The sedra of Noah is full of interesting ideas. Perhaps the most interesting are the laws given to mankind after the flood. These are the seven laws of the children of Noah and we are reminded of them by the seven colours of the rainbow.
They are: You shall not murder; you shall not steal; you shall not cause distress to animals (eating limbs torn from their living flesh); you shall not blaspheme; you shall not worship idols; you shall not be sexually immoral; and finally, you shall have courts and laws to administer these laws. According to the Torah, a gentile who is God-fearing and keeps the seven laws merits to enter heaven at the end of their life.
Of course, these laws are not all stated explicitly in the Torah. The rabbis derive them from the Torah, and some say they were communicated initially to Adam and Eve, and repeated to Noah. Maimonides states they were communicated to Noah.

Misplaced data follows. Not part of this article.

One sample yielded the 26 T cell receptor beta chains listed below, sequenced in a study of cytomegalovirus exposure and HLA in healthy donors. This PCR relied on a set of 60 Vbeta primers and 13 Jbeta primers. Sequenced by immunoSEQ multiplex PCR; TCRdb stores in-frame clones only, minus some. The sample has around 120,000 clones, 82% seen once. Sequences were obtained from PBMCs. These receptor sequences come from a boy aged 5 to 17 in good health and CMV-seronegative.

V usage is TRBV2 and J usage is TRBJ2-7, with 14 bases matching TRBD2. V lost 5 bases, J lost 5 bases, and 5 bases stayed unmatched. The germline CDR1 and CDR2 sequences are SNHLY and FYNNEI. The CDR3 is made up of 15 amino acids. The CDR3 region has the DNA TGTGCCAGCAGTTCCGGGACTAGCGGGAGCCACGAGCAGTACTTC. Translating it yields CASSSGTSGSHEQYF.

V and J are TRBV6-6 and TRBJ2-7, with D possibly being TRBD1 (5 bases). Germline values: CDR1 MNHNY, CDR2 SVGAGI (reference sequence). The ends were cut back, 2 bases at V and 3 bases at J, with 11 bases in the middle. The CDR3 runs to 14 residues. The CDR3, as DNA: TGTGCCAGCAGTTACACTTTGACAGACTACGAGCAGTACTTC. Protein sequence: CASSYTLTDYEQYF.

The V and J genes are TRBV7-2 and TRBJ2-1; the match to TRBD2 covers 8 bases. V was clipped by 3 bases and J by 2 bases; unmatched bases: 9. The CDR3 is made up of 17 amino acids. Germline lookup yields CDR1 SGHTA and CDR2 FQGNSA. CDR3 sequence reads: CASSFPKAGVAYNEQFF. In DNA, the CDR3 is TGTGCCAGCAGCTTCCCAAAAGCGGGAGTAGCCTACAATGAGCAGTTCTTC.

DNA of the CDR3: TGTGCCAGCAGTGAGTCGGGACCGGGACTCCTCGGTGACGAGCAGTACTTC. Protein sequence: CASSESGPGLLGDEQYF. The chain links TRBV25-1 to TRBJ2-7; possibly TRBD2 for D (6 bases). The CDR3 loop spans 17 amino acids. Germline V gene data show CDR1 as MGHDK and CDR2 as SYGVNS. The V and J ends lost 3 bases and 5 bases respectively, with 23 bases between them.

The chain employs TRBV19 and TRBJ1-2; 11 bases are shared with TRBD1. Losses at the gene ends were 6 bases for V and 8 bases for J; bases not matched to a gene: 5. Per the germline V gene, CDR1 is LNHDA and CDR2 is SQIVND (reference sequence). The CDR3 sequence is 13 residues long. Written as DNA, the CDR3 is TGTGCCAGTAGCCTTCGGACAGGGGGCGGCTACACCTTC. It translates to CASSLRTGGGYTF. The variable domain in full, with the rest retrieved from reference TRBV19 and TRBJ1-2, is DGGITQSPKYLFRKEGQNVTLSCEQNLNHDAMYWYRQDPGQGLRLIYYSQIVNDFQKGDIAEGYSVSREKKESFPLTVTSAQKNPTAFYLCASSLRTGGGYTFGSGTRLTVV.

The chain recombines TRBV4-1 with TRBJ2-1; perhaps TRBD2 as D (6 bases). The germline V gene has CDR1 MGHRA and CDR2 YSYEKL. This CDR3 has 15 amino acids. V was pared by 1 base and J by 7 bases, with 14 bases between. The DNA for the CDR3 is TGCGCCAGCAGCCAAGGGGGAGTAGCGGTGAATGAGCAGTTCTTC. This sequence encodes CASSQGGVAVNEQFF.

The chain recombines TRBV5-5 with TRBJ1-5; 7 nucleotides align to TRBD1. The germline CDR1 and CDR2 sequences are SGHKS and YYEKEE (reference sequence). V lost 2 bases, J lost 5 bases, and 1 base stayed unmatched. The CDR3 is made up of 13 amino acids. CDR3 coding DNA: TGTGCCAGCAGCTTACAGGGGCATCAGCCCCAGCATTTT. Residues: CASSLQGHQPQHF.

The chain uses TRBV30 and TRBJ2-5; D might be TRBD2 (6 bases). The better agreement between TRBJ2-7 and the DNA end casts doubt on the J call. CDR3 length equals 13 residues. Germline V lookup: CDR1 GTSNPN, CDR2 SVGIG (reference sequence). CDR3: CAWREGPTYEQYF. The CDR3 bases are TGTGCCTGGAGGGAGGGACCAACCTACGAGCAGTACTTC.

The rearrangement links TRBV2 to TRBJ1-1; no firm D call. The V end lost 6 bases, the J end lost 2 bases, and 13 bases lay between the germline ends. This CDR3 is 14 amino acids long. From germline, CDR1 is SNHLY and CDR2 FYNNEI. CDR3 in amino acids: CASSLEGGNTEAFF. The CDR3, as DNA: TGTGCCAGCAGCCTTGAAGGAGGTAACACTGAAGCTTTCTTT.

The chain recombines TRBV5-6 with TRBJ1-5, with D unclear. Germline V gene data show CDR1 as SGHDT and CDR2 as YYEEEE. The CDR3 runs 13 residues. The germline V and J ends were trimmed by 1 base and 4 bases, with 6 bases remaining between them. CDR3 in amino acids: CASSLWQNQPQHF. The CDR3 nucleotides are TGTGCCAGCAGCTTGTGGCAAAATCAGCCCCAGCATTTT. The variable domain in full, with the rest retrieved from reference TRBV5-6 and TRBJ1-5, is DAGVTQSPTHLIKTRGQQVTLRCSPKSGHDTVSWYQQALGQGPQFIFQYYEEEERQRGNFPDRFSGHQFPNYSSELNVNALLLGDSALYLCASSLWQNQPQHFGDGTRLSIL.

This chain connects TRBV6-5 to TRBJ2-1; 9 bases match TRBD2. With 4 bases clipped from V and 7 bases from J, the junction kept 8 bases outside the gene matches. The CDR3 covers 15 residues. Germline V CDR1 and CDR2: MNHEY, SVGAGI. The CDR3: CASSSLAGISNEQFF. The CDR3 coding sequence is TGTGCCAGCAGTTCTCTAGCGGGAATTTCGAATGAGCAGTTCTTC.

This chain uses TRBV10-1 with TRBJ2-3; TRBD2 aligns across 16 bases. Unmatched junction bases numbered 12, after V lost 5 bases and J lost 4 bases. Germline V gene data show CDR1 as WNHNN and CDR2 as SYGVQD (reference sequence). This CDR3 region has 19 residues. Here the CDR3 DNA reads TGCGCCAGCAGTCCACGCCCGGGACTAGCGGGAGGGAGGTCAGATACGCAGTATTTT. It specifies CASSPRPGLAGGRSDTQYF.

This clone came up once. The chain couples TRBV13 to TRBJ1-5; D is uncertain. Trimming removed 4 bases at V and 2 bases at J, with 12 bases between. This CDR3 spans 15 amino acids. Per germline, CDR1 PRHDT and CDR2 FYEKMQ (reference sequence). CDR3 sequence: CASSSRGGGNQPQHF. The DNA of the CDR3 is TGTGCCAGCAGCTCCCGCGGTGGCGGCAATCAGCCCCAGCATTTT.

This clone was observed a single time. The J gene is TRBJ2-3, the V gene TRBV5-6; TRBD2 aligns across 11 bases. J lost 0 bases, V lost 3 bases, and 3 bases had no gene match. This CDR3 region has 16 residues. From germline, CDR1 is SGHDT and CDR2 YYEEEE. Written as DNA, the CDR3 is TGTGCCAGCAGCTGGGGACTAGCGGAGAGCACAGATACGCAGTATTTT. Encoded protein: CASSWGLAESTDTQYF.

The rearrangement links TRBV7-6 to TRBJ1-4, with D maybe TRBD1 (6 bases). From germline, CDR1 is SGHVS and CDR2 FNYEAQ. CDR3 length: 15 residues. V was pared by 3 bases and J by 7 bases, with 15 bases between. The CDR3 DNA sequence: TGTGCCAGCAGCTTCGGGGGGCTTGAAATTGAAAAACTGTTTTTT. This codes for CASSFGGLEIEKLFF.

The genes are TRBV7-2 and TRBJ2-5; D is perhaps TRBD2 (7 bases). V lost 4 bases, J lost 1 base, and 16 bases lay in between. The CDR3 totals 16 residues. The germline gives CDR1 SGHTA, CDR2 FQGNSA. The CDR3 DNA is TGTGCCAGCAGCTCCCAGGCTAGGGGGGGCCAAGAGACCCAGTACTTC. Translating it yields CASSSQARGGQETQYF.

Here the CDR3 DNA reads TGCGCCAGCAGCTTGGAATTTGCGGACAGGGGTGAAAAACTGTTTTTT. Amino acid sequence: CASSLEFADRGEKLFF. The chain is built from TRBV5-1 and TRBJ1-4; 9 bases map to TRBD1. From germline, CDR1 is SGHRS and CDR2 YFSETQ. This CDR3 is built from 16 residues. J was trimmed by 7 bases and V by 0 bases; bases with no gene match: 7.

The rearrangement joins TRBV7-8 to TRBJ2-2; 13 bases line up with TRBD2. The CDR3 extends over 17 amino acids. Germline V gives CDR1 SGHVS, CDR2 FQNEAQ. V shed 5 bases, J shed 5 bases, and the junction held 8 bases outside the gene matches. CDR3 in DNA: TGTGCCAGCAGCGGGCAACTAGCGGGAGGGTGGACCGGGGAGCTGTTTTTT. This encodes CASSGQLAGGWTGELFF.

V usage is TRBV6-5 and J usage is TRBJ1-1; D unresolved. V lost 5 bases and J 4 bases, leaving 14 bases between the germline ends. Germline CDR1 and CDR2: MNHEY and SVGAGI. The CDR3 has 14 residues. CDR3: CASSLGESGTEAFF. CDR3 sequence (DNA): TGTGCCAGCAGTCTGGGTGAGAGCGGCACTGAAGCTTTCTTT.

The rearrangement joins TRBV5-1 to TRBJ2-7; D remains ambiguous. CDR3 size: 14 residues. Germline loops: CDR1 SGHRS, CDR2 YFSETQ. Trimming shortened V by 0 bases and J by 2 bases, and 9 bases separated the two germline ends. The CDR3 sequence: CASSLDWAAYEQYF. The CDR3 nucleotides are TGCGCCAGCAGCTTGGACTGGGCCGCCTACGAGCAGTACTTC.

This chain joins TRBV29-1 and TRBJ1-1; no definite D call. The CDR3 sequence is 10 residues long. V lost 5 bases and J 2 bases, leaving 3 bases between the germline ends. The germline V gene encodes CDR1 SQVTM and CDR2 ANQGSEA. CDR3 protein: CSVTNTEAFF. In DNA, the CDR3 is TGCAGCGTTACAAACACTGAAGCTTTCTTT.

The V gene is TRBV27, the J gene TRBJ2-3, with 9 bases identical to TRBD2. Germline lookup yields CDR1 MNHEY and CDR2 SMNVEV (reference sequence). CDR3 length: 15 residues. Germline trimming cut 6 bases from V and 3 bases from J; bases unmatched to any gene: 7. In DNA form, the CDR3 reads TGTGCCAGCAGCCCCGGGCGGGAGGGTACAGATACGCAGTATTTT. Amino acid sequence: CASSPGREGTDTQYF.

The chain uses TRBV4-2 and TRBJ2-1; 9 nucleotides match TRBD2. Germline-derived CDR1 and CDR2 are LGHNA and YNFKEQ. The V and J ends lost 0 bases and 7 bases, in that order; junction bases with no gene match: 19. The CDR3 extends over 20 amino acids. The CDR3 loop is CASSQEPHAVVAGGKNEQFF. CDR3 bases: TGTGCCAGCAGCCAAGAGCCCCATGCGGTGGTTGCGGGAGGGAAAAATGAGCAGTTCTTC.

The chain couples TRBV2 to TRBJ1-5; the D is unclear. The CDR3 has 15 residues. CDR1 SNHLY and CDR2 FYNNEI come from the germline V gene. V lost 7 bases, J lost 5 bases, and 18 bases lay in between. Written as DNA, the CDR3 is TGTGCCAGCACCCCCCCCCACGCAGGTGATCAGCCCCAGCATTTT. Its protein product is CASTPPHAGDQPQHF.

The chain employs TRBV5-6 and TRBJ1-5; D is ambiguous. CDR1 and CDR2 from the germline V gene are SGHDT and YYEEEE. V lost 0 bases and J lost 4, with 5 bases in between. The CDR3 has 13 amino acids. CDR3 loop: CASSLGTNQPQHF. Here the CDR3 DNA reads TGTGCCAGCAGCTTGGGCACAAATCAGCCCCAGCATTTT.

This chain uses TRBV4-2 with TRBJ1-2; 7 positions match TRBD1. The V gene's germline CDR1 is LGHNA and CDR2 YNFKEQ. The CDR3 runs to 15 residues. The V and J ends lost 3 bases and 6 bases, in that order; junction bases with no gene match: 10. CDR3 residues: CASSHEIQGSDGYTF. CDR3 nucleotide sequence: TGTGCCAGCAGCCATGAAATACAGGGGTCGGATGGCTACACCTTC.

The laws might be said to constitute the basis of religion and it is interesting to note they are the basic legal framework for most societies, although some have changed somewhat.
Certainly our understanding of “sexual immorality” has influenced our modern lives in ways that would prove uncomfortable to some of our ancient predecessors.
The intention behind such a legal framework is to avoid chaos and immorality in society, and to ensure a just and equitable world for all. Even today, all these many centuries later, there are non-Jews who identify as Noahides and try to subscribe to these rules in their everyday lives.
- Rabbi Zvi Solomons serves JCoB, the Orthodox Jewish Community in Reading